This is the story that I have told myself for at least a couple of decades, but just as I was about to click “publish,” I decided to fact-check myself and – oops! – there are some problems with my memory.

Yes – Humphrey did run against Nixon, but that was in 1968 and I wasn’t old enough to vote. In 1972 (the election in which I did vote), the presidential candidates on the ballot were Richard Nixon and George McGovern. How had I gotten this part of the story so wrong?

The best answer I can come up with is that Humphrey was a candidate in the primaries and that, although he won the popular vote, he fell short of delegates at the Democratic National Convention. Perhaps I had placed my hopes on Humphrey being the nominee and my inability to vote for him added to my feelings of regret about my first voting experience…. and because of his significance to me, he became the candidate in my memory.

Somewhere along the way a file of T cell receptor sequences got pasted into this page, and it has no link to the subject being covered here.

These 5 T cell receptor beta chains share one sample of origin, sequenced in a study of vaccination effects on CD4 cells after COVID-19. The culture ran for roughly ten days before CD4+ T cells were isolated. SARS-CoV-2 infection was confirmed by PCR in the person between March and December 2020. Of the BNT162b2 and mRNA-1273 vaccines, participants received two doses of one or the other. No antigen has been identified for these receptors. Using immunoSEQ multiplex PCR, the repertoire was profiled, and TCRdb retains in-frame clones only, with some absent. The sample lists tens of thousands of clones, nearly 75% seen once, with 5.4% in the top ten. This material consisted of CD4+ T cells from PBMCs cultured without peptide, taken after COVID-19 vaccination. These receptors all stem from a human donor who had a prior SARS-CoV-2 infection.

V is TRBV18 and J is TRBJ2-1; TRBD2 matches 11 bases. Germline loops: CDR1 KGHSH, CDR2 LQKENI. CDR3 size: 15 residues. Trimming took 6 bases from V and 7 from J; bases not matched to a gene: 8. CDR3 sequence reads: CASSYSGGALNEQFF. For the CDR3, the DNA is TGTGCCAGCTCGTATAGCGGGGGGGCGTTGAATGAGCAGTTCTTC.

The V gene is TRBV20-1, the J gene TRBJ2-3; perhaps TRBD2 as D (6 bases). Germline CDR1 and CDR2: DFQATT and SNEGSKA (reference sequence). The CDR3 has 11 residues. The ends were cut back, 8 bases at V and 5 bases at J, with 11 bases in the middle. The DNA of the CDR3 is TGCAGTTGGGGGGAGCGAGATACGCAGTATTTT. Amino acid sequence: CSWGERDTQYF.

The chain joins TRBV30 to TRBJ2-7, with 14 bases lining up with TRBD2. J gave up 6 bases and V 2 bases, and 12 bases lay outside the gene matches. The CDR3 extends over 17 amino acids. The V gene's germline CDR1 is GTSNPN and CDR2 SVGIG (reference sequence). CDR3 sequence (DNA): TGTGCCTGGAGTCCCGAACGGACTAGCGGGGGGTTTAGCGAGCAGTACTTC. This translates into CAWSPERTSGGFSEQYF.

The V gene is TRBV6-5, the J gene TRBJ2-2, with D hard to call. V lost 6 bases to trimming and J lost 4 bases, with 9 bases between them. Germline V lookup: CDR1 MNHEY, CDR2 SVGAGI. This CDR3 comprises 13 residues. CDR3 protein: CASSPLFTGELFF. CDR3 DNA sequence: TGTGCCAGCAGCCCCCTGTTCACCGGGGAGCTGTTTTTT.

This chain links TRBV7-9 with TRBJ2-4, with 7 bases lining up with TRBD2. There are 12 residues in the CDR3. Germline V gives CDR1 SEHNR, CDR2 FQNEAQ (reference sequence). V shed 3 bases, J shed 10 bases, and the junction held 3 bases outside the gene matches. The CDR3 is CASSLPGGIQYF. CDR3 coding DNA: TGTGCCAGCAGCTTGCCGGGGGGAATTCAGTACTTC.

And what of the speakers in Chapel? I have a vague but definite visual memory of sitting in the auditorium and feeling bad for the student speaking on behalf of McGovern. My fellow students may or may not remember it the same way, but I think my memory is fairly accurate on that point.

So is my story true? Well, it isn’t factually accurate, so you could say that it is not true. But does the story contain a truth? Yes – the truth being that I voted for a candidate based on the opinions of those around me rather than my own best judgement and I regretted that vote.